"Mom. Mom. Mom."
I might have slept through the commotion had my husband not nudged me awake upon hearing a tiny voice repeating the magical word that allows him to stay in bed:
"Mom ... Mom ... Maaaahhmaaa."
Along with the low moaning of a child, I could hear the dog’s nails clicking nervously against the hardwood floor.
It was after midnight, and my 12-year-old daughter was writhing on the floor of the bathroom, willing her body to rid itself of whatever offending bacterium was ailing it. The dog at her side looked at me with a Do-Something-About-This-Will-
Her Timmy had fallen down a well, and I was moving a might too slowly in the direction of good care.
"What does it feel like when your appendix bursts," she asks wearily as if she could be resigned to such a fate.
I rubbed my eyes and reached for her forehead. It was cool.
I was reassured, but the dog was still pacing.
"Where does it hurt?"
My daughter’s slender hand circled her abdomen a comfortable distance from her skin. "Everywhere," she said with a dramatic sigh. "It hurts everywhere."
"It's not likely to be your appendix," I say with the most reassuring "mocktor" voice I can muster.
I know (from attending the Dr. Google School of Medicine) that appendix pain often starts at the belly button and moves to the lower right side of the abdomen. The pain gets worse as you move your legs, or when you cough, or sneeze, or get jostled around inside heavy machinery.
And while the pain of an infected appendix can wake a person from sleep, I also know this particular person hasn't been sleeping as much as she's been trying to hang on to every last minute of summer vacation by indulging in late-night Netflix marathons with the cast of "Royal Pains."
But to be safe, I check for rebound pain.
"Does this feel better when I push here? Does it feel even worse when I release?"
"No ... it just feels weird and hurt-y all the time."
I suppose it could be a bug. Or maybe stomach upset caused by too many cookies that had passed through her mouth before they registered with her mind.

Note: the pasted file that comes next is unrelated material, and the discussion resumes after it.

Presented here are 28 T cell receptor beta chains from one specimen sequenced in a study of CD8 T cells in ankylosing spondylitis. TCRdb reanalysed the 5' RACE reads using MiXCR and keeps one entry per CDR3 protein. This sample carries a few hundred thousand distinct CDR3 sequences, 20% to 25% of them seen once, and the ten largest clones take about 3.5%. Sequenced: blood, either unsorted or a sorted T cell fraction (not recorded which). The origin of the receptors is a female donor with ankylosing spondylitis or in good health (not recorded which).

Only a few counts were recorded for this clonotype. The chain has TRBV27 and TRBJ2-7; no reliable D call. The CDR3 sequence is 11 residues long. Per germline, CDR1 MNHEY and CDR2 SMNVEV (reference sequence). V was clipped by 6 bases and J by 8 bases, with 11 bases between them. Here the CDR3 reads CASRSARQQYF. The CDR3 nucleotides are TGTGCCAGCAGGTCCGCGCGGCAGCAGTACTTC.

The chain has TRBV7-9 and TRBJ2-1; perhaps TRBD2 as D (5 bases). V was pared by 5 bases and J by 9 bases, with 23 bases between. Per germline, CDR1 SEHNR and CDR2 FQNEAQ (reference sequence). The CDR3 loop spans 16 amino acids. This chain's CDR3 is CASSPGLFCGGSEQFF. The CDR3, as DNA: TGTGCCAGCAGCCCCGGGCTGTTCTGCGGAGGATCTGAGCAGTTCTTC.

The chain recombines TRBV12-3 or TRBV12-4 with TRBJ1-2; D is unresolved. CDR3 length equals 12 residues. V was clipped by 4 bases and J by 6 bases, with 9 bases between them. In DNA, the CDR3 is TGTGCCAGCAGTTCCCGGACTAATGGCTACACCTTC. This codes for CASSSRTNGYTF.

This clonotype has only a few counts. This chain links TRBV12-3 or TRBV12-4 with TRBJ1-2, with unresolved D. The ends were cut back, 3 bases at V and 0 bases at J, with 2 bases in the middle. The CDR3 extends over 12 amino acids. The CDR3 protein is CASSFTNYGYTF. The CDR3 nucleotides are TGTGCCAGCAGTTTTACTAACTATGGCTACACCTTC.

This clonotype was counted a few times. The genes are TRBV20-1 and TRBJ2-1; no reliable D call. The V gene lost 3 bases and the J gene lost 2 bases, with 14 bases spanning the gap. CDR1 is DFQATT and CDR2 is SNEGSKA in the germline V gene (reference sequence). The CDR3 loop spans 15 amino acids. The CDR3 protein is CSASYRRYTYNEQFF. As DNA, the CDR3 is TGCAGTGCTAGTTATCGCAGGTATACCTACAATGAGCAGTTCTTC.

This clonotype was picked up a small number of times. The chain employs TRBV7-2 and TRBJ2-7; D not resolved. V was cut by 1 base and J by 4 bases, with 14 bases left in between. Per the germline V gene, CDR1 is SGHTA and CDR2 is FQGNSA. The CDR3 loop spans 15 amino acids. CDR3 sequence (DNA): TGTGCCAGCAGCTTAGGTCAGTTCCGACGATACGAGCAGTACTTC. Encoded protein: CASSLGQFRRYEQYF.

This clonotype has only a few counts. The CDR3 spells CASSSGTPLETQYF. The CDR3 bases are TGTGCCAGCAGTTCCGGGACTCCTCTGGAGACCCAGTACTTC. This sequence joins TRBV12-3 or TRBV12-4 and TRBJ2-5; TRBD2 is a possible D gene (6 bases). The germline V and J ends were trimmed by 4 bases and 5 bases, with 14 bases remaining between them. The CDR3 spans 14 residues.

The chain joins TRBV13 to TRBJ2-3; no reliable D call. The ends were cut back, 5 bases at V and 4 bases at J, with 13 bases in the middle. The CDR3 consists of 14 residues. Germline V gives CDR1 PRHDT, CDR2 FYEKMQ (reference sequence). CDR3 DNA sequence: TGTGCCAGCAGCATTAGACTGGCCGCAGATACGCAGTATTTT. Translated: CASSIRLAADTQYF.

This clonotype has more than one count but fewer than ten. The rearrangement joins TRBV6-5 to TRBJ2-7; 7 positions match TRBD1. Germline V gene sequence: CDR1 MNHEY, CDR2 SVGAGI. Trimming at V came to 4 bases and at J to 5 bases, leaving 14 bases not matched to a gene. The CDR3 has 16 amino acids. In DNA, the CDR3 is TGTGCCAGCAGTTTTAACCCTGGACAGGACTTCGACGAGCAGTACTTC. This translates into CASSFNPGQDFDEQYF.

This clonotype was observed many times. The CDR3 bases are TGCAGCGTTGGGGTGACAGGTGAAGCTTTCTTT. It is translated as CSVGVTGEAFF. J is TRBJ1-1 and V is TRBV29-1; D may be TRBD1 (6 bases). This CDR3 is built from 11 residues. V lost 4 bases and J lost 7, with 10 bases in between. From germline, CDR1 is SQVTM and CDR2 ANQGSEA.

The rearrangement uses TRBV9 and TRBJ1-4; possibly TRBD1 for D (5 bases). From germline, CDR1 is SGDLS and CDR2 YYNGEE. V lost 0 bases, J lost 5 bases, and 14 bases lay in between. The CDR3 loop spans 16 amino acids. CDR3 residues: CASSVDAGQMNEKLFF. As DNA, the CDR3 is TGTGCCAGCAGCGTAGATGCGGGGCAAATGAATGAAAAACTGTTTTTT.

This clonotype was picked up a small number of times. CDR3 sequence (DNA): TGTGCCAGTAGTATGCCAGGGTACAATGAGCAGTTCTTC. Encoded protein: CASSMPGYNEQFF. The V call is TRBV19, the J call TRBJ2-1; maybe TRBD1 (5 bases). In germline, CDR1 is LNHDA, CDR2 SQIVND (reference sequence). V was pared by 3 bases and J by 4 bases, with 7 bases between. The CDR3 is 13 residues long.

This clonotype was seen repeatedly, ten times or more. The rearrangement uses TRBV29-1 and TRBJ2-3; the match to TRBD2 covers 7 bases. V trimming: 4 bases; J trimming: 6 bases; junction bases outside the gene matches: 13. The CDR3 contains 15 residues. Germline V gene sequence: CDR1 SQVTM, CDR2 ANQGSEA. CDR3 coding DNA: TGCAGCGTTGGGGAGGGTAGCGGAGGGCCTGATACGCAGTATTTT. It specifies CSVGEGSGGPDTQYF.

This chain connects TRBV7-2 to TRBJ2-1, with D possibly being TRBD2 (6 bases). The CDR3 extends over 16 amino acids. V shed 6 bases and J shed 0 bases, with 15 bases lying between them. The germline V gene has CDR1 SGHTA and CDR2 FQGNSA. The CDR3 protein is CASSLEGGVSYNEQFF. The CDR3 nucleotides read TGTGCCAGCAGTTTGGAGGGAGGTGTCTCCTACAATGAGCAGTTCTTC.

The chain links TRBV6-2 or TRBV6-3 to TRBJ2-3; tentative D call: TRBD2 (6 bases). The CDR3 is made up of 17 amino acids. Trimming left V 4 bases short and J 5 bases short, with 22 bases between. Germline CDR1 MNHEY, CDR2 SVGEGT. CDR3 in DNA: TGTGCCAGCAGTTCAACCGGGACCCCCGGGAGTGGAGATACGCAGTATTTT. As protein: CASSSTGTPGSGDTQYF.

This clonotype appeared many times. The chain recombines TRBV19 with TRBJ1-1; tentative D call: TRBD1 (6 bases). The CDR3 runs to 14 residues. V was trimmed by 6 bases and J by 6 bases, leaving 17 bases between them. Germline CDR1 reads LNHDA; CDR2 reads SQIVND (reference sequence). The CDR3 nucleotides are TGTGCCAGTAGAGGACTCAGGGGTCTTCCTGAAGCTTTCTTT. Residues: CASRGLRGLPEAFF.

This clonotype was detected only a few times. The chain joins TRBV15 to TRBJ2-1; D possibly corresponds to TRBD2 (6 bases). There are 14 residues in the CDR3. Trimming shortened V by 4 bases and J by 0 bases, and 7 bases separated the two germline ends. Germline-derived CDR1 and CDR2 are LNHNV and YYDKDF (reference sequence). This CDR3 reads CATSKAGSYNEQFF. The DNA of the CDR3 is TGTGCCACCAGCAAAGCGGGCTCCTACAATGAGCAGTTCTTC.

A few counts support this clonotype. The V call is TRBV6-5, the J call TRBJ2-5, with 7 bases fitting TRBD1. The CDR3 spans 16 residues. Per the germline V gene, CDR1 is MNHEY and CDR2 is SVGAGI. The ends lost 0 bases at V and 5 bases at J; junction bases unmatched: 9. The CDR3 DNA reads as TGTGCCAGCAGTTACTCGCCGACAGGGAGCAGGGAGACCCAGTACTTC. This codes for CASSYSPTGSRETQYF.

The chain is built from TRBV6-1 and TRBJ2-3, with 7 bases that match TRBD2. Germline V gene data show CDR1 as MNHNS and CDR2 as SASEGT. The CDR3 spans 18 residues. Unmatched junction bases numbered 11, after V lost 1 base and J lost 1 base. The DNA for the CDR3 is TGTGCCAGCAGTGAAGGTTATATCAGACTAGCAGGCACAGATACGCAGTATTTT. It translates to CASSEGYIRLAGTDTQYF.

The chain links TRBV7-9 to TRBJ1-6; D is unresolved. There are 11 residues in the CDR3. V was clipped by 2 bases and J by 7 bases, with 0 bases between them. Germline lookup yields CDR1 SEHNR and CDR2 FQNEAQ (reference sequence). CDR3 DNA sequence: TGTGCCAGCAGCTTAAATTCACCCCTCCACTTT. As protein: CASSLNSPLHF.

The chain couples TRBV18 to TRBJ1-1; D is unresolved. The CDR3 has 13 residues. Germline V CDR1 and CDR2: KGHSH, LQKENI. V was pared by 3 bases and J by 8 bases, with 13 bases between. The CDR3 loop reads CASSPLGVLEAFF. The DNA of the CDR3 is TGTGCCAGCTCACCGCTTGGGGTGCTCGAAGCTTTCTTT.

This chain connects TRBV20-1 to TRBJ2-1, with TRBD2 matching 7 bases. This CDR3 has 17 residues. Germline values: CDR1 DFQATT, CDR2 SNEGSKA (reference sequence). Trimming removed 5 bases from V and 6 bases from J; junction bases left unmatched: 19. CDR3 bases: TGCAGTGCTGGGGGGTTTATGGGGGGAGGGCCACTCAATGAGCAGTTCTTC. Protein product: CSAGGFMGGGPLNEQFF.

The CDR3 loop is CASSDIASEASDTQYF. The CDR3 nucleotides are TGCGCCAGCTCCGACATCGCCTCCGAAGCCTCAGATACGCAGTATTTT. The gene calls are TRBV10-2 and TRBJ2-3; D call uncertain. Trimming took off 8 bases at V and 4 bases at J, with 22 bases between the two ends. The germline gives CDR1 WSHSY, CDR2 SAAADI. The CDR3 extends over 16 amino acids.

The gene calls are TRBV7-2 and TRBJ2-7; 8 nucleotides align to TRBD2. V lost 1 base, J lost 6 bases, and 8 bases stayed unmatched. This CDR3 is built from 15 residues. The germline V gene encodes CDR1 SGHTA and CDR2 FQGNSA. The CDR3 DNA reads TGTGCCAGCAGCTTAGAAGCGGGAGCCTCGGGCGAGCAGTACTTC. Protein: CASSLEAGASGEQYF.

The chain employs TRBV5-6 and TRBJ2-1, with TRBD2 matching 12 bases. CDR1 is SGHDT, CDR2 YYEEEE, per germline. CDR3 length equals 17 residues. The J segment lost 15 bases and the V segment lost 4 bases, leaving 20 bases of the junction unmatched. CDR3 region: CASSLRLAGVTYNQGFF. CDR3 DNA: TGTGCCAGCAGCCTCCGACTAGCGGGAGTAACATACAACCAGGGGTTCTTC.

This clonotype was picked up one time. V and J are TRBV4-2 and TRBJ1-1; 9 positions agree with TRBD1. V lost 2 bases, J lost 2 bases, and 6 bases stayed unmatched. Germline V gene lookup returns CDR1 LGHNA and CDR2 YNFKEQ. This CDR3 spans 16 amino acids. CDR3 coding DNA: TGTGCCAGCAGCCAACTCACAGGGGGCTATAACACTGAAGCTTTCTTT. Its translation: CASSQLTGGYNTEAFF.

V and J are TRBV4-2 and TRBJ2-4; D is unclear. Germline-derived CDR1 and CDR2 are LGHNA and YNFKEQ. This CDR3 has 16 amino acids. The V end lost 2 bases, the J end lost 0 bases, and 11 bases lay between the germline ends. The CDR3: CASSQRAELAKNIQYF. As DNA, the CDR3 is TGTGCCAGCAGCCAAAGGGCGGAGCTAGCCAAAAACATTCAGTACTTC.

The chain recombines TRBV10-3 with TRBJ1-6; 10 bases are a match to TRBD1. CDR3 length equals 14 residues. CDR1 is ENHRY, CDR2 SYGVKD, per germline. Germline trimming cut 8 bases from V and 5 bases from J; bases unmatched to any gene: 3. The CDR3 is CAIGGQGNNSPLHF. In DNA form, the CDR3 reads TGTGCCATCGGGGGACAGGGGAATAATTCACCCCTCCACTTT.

"Try to go back to bed and get some sleep. You'll feel better in the morning."
She just groaned pathetically and asked me to get her a pillow and a blanket so she could camp out around the comfort station "just to be safe."
I offer ice chips and a puke bucket if she will just go back to bed, but the words offend her sensibilities. She'd much rather weather the elements in the comfort of a cold, tile floor.
She's not a baby anymore. She doesn't need me to hold her hair, but should wouldn't mind if I would be so kind as to bring her a blanket.
I give her a bathmat and a pillow, and she curls up next to the commode. I tell her to wake me if the pain gets worse and go back to bed, feeling a little more tired and a lot less motherly.
"What's the matter?" my husband groans as I steal back some covers. "Stomach ache."
I stayed awake a while longer, listening for signs of distress. But from the bathroom, I heard only the tinkle of collar tags as our canine child circled the girl, and the dog's satisfied groan as she flopped down beside her for the night. I closed my eyes thinking of our furry friend as the real nursemaid of the family.
"She'll be okay."
When I awoke in the morning, I discovered the bathroom campers had moved to the end of my bed, where they had settled together in an adorable tangle. My daughter’s arm encircling the dog's shoulders; the dog’s head resting in the crook of the girl's neck.
Both were snoring lightly.
She tells me she feels better when she awakens a few minutes later.
"Maybe it was just a little pneumothorax?"
At this, the dog lifted her head and yawned.
"It was not a collapsed lung. And no more Hank Med before bedtime."